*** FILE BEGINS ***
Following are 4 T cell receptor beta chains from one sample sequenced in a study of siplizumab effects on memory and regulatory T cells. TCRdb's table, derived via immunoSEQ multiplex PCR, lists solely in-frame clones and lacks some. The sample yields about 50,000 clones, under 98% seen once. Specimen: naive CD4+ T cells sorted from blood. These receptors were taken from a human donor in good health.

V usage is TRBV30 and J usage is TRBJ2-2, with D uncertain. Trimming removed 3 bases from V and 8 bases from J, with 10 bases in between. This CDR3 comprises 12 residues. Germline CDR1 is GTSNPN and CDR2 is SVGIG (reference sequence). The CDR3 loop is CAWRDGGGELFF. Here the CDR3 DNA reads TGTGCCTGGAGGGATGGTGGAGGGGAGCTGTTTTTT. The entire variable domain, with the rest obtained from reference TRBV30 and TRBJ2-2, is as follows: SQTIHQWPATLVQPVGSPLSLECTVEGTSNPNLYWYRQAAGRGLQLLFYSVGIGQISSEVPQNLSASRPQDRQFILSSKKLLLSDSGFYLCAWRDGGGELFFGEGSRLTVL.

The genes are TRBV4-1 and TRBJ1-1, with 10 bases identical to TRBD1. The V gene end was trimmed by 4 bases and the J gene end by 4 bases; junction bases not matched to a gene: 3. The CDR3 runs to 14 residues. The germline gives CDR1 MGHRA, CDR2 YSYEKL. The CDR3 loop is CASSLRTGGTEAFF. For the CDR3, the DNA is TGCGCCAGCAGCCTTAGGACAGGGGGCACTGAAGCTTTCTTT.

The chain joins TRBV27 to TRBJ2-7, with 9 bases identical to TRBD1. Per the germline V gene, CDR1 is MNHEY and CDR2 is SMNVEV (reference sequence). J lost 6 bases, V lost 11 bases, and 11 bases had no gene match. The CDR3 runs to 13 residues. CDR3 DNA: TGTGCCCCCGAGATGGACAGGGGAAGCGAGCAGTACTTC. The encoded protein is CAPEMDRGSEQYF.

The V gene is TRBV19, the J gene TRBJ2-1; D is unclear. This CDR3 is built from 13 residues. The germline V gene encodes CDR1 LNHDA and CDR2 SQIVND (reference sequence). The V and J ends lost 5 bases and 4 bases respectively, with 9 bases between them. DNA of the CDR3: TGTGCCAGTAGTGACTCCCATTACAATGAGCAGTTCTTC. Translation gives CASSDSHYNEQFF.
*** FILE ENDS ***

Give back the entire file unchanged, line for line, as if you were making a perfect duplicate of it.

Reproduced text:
Following are 4 T cell receptor beta chains from one sample sequenced in a study of siplizumab effects on memory and regulatory T cells. TCRdb's table, derived via immunoSEQ multiplex PCR, lists solely in-frame clones and lacks some. The sample yields about 50,000 clones, under 98% seen once. Specimen: naive CD4+ T cells sorted from blood. These receptors were taken from a human donor in good health.

V usage is TRBV30 and J usage is TRBJ2-2, with D uncertain. Trimming removed 3 bases from V and 8 bases from J, with 10 bases in between. This CDR3 comprises 12 residues. Germline CDR1 is GTSNPN and CDR2 is SVGIG (reference sequence). The CDR3 loop is CAWRDGGGELFF. Here the CDR3 DNA reads TGTGCCTGGAGGGATGGTGGAGGGGAGCTGTTTTTT. The entire variable domain, with the rest obtained from reference TRBV30 and TRBJ2-2, is as follows: SQTIHQWPATLVQPVGSPLSLECTVEGTSNPNLYWYRQAAGRGLQLLFYSVGIGQISSEVPQNLSASRPQDRQFILSSKKLLLSDSGFYLCAWRDGGGELFFGEGSRLTVL.

The genes are TRBV4-1 and TRBJ1-1, with 10 bases identical to TRBD1. The V gene end was trimmed by 4 bases and the J gene end by 4 bases; junction bases not matched to a gene: 3. The CDR3 runs to 14 residues. The germline gives CDR1 MGHRA, CDR2 YSYEKL. The CDR3 loop is CASSLRTGGTEAFF. For the CDR3, the DNA is TGCGCCAGCAGCCTTAGGACAGGGGGCACTGAAGCTTTCTTT.

The chain joins TRBV27 to TRBJ2-7, with 9 bases identical to TRBD1. Per the germline V gene, CDR1 is MNHEY and CDR2 is SMNVEV (reference sequence). J lost 6 bases, V lost 11 bases, and 11 bases had no gene match. The CDR3 runs to 13 residues. CDR3 DNA: TGTGCCCCCGAGATGGACAGGGGAAGCGAGCAGTACTTC. The encoded protein is CAPEMDRGSEQYF.

The V gene is TRBV19, the J gene TRBJ2-1; D is unclear. This CDR3 is built from 13 residues. The germline V gene encodes CDR1 LNHDA and CDR2 SQIVND (reference sequence). The V and J ends lost 5 bases and 4 bases respectively, with 9 bases between them. DNA of the CDR3: TGTGCCAGTAGTGACTCCCATTACAATGAGCAGTTCTTC. Translation gives CASSDSHYNEQFF.